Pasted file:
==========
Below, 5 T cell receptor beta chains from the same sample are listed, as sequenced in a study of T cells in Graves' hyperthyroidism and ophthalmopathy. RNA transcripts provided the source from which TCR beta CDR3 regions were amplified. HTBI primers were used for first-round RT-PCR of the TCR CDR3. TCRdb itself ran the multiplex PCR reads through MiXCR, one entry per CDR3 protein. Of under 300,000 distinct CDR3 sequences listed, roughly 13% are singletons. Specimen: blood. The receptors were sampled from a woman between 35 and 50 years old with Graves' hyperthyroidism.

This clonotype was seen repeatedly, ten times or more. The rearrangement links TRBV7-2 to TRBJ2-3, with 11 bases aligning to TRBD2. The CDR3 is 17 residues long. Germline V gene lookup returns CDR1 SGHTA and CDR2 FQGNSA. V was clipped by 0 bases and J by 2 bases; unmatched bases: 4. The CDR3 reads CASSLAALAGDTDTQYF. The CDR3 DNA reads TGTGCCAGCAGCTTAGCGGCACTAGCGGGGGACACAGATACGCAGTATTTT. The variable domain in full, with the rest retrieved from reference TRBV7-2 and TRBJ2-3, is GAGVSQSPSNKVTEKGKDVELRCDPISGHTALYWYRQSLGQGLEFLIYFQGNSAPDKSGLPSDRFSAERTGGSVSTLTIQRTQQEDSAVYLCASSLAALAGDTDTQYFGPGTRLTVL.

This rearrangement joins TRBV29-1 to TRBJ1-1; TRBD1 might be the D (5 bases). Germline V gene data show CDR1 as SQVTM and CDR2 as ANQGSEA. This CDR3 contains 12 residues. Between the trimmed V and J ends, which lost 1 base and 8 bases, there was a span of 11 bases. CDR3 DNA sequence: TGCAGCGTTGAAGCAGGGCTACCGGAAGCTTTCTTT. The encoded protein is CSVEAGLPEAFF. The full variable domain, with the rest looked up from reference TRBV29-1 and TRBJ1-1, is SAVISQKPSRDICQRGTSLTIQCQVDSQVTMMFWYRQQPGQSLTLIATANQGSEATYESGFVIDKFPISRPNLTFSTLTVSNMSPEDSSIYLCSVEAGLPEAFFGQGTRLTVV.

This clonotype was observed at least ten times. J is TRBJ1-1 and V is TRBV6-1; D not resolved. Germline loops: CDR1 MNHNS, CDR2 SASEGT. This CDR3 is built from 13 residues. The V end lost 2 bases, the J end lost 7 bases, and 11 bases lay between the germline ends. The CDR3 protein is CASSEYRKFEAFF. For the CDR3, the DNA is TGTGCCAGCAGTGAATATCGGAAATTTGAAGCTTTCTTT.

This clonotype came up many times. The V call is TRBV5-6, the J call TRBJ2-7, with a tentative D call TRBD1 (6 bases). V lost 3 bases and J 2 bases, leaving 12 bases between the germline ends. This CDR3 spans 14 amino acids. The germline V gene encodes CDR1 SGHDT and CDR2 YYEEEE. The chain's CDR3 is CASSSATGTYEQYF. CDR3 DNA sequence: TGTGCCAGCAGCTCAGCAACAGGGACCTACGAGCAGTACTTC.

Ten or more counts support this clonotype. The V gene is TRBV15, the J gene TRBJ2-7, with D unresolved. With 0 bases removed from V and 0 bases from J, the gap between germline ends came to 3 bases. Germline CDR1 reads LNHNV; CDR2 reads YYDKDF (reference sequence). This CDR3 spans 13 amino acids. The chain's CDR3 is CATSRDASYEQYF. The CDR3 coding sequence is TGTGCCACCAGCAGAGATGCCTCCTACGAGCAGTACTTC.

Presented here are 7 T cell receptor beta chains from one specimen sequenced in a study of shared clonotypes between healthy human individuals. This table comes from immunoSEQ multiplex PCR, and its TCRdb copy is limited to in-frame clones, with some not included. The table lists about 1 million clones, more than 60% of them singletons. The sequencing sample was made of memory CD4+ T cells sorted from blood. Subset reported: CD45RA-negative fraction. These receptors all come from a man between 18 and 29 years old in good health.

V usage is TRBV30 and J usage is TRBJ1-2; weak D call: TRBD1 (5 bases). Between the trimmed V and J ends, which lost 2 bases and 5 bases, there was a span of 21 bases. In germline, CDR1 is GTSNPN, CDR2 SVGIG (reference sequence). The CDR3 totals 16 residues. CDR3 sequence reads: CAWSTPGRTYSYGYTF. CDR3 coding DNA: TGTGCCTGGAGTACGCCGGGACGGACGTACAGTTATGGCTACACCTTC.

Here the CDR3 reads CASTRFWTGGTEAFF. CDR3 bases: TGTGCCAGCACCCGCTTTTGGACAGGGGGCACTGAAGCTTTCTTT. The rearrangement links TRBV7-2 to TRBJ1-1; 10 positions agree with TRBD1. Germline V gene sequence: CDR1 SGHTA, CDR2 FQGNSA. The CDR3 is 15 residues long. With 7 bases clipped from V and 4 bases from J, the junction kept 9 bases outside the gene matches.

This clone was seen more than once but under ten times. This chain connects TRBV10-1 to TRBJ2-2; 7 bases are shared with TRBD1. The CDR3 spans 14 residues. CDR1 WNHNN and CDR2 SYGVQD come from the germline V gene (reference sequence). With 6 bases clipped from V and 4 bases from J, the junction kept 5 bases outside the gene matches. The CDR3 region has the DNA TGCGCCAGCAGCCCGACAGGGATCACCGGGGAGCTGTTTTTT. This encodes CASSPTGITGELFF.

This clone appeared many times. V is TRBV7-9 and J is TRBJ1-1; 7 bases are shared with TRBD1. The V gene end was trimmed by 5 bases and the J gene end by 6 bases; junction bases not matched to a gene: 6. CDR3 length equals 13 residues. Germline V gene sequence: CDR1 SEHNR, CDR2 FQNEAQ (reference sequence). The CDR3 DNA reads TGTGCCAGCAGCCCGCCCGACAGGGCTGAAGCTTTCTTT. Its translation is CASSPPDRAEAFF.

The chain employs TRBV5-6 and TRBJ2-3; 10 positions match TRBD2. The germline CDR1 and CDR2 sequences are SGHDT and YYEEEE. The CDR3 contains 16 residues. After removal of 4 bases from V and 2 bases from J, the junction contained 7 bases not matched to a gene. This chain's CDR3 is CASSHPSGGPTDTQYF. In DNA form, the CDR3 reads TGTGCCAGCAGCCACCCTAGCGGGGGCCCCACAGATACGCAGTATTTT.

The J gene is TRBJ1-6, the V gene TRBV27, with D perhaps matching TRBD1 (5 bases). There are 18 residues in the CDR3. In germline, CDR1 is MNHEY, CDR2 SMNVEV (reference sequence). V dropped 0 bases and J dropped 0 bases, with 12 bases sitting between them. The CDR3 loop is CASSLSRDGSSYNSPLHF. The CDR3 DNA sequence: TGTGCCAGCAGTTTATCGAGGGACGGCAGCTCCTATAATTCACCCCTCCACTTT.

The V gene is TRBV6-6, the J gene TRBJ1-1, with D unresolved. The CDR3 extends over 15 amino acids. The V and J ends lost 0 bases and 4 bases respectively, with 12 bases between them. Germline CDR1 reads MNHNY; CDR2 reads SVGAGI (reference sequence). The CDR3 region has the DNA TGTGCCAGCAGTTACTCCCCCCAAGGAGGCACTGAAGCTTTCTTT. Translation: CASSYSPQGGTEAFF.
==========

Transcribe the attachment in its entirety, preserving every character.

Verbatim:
Below, 5 T cell receptor beta chains from the same sample are listed, as sequenced in a study of T cells in Graves' hyperthyroidism and ophthalmopathy. RNA transcripts provided the source from which TCR beta CDR3 regions were amplified. HTBI primers were used for first-round RT-PCR of the TCR CDR3. TCRdb itself ran the multiplex PCR reads through MiXCR, one entry per CDR3 protein. Of under 300,000 distinct CDR3 sequences listed, roughly 13% are singletons. Specimen: blood. The receptors were sampled from a woman between 35 and 50 years old with Graves' hyperthyroidism.

This clonotype was seen repeatedly, ten times or more. The rearrangement links TRBV7-2 to TRBJ2-3, with 11 bases aligning to TRBD2. The CDR3 is 17 residues long. Germline V gene lookup returns CDR1 SGHTA and CDR2 FQGNSA. V was clipped by 0 bases and J by 2 bases; unmatched bases: 4. The CDR3 reads CASSLAALAGDTDTQYF. The CDR3 DNA reads TGTGCCAGCAGCTTAGCGGCACTAGCGGGGGACACAGATACGCAGTATTTT. The variable domain in full, with the rest retrieved from reference TRBV7-2 and TRBJ2-3, is GAGVSQSPSNKVTEKGKDVELRCDPISGHTALYWYRQSLGQGLEFLIYFQGNSAPDKSGLPSDRFSAERTGGSVSTLTIQRTQQEDSAVYLCASSLAALAGDTDTQYFGPGTRLTVL.

This rearrangement joins TRBV29-1 to TRBJ1-1; TRBD1 might be the D (5 bases). Germline V gene data show CDR1 as SQVTM and CDR2 as ANQGSEA. This CDR3 contains 12 residues. Between the trimmed V and J ends, which lost 1 base and 8 bases, there was a span of 11 bases. CDR3 DNA sequence: TGCAGCGTTGAAGCAGGGCTACCGGAAGCTTTCTTT. The encoded protein is CSVEAGLPEAFF. The full variable domain, with the rest looked up from reference TRBV29-1 and TRBJ1-1, is SAVISQKPSRDICQRGTSLTIQCQVDSQVTMMFWYRQQPGQSLTLIATANQGSEATYESGFVIDKFPISRPNLTFSTLTVSNMSPEDSSIYLCSVEAGLPEAFFGQGTRLTVV.

This clonotype was observed at least ten times. J is TRBJ1-1 and V is TRBV6-1; D not resolved. Germline loops: CDR1 MNHNS, CDR2 SASEGT. This CDR3 is built from 13 residues. The V end lost 2 bases, the J end lost 7 bases, and 11 bases lay between the germline ends. The CDR3 protein is CASSEYRKFEAFF. For the CDR3, the DNA is TGTGCCAGCAGTGAATATCGGAAATTTGAAGCTTTCTTT.

This clonotype came up many times. The V call is TRBV5-6, the J call TRBJ2-7, with a tentative D call TRBD1 (6 bases). V lost 3 bases and J 2 bases, leaving 12 bases between the germline ends. This CDR3 spans 14 amino acids. The germline V gene encodes CDR1 SGHDT and CDR2 YYEEEE. The chain's CDR3 is CASSSATGTYEQYF. CDR3 DNA sequence: TGTGCCAGCAGCTCAGCAACAGGGACCTACGAGCAGTACTTC.

Ten or more counts support this clonotype. The V gene is TRBV15, the J gene TRBJ2-7, with D unresolved. With 0 bases removed from V and 0 bases from J, the gap between germline ends came to 3 bases. Germline CDR1 reads LNHNV; CDR2 reads YYDKDF (reference sequence). This CDR3 spans 13 amino acids. The chain's CDR3 is CATSRDASYEQYF. The CDR3 coding sequence is TGTGCCACCAGCAGAGATGCCTCCTACGAGCAGTACTTC.

Presented here are 7 T cell receptor beta chains from one specimen sequenced in a study of shared clonotypes between healthy human individuals. This table comes from immunoSEQ multiplex PCR, and its TCRdb copy is limited to in-frame clones, with some not included. The table lists about 1 million clones, more than 60% of them singletons. The sequencing sample was made of memory CD4+ T cells sorted from blood. Subset reported: CD45RA-negative fraction. These receptors all come from a man between 18 and 29 years old in good health.

V usage is TRBV30 and J usage is TRBJ1-2; weak D call: TRBD1 (5 bases). Between the trimmed V and J ends, which lost 2 bases and 5 bases, there was a span of 21 bases. In germline, CDR1 is GTSNPN, CDR2 SVGIG (reference sequence). The CDR3 totals 16 residues. CDR3 sequence reads: CAWSTPGRTYSYGYTF. CDR3 coding DNA: TGTGCCTGGAGTACGCCGGGACGGACGTACAGTTATGGCTACACCTTC.

Here the CDR3 reads CASTRFWTGGTEAFF. CDR3 bases: TGTGCCAGCACCCGCTTTTGGACAGGGGGCACTGAAGCTTTCTTT. The rearrangement links TRBV7-2 to TRBJ1-1; 10 positions agree with TRBD1. Germline V gene sequence: CDR1 SGHTA, CDR2 FQGNSA. The CDR3 is 15 residues long. With 7 bases clipped from V and 4 bases from J, the junction kept 9 bases outside the gene matches.

This clone was seen more than once but under ten times. This chain connects TRBV10-1 to TRBJ2-2; 7 bases are shared with TRBD1. The CDR3 spans 14 residues. CDR1 WNHNN and CDR2 SYGVQD come from the germline V gene (reference sequence). With 6 bases clipped from V and 4 bases from J, the junction kept 5 bases outside the gene matches. The CDR3 region has the DNA TGCGCCAGCAGCCCGACAGGGATCACCGGGGAGCTGTTTTTT. This encodes CASSPTGITGELFF.

This clone appeared many times. V is TRBV7-9 and J is TRBJ1-1; 7 bases are shared with TRBD1. The V gene end was trimmed by 5 bases and the J gene end by 6 bases; junction bases not matched to a gene: 6. CDR3 length equals 13 residues. Germline V gene sequence: CDR1 SEHNR, CDR2 FQNEAQ (reference sequence). The CDR3 DNA reads TGTGCCAGCAGCCCGCCCGACAGGGCTGAAGCTTTCTTT. Its translation is CASSPPDRAEAFF.

The chain employs TRBV5-6 and TRBJ2-3; 10 positions match TRBD2. The germline CDR1 and CDR2 sequences are SGHDT and YYEEEE. The CDR3 contains 16 residues. After removal of 4 bases from V and 2 bases from J, the junction contained 7 bases not matched to a gene. This chain's CDR3 is CASSHPSGGPTDTQYF. In DNA form, the CDR3 reads TGTGCCAGCAGCCACCCTAGCGGGGGCCCCACAGATACGCAGTATTTT.

The J gene is TRBJ1-6, the V gene TRBV27, with D perhaps matching TRBD1 (5 bases). There are 18 residues in the CDR3. In germline, CDR1 is MNHEY, CDR2 SMNVEV (reference sequence). V dropped 0 bases and J dropped 0 bases, with 12 bases sitting between them. The CDR3 loop is CASSLSRDGSSYNSPLHF. The CDR3 DNA sequence: TGTGCCAGCAGTTTATCGAGGGACGGCAGCTCCTATAATTCACCCCTCCACTTT.

The V gene is TRBV6-6, the J gene TRBJ1-1, with D unresolved. The CDR3 extends over 15 amino acids. The V and J ends lost 0 bases and 4 bases respectively, with 12 bases between them. Germline CDR1 reads MNHNY; CDR2 reads SVGAGI (reference sequence). The CDR3 region has the DNA TGTGCCAGCAGTTACTCCCCCCAAGGAGGCACTGAAGCTTTCTTT. Translation: CASSYSPQGGTEAFF.